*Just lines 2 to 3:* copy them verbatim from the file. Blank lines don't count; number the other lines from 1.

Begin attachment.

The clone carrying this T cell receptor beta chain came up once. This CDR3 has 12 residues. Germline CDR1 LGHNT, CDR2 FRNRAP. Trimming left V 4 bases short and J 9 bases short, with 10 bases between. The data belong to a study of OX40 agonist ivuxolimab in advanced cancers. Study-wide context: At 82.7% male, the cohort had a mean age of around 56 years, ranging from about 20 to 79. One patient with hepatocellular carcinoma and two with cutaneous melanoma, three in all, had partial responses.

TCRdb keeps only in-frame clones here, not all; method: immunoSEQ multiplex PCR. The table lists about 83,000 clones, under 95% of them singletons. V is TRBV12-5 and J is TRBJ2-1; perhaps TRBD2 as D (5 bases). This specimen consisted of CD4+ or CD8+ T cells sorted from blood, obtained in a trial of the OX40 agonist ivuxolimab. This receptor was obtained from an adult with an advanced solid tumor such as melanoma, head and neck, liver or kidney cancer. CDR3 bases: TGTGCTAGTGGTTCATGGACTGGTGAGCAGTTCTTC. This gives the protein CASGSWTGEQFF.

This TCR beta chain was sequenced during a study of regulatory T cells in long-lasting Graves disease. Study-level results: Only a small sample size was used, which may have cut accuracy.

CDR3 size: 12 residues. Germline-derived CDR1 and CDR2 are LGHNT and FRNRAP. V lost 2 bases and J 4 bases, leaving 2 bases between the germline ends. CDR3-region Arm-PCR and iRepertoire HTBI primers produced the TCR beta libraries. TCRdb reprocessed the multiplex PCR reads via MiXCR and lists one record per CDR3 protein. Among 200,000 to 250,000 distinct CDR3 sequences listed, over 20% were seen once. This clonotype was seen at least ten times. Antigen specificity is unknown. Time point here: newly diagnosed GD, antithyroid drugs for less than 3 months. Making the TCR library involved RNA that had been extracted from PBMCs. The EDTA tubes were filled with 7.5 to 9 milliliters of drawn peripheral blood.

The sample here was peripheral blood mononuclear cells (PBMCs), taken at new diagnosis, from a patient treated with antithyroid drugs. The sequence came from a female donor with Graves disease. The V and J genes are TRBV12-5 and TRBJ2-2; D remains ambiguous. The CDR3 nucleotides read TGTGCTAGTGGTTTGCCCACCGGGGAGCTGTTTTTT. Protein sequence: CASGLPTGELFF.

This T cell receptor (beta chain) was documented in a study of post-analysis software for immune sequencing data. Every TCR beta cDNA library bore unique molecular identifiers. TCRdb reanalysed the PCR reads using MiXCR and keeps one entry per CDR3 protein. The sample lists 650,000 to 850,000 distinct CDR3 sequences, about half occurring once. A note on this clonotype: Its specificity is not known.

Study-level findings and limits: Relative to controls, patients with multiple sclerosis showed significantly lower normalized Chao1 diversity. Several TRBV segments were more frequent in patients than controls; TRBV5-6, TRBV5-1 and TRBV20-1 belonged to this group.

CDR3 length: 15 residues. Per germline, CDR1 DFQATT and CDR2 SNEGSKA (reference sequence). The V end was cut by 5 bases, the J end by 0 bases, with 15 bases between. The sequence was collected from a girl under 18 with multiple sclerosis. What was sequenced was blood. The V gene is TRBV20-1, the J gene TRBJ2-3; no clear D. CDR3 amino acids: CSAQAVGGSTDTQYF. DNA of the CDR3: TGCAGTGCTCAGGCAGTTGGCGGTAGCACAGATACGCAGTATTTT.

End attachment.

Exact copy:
TCRdb keeps only in-frame clones here, not all; method: immunoSEQ multiplex PCR. The table lists about 83,000 clones, under 95% of them singletons. V is TRBV12-5 and J is TRBJ2-1; perhaps TRBD2 as D (5 bases). This specimen consisted of CD4+ or CD8+ T cells sorted from blood, obtained in a trial of the OX40 agonist ivuxolimab. This receptor was obtained from an adult with an advanced solid tumor such as melanoma, head and neck, liver or kidney cancer. CDR3 bases: TGTGCTAGTGGTTCATGGACTGGTGAGCAGTTCTTC. This gives the protein CASGSWTGEQFF.

This TCR beta chain was sequenced during a study of regulatory T cells in long-lasting Graves disease. Study-level results: Only a small sample size was used, which may have cut accuracy.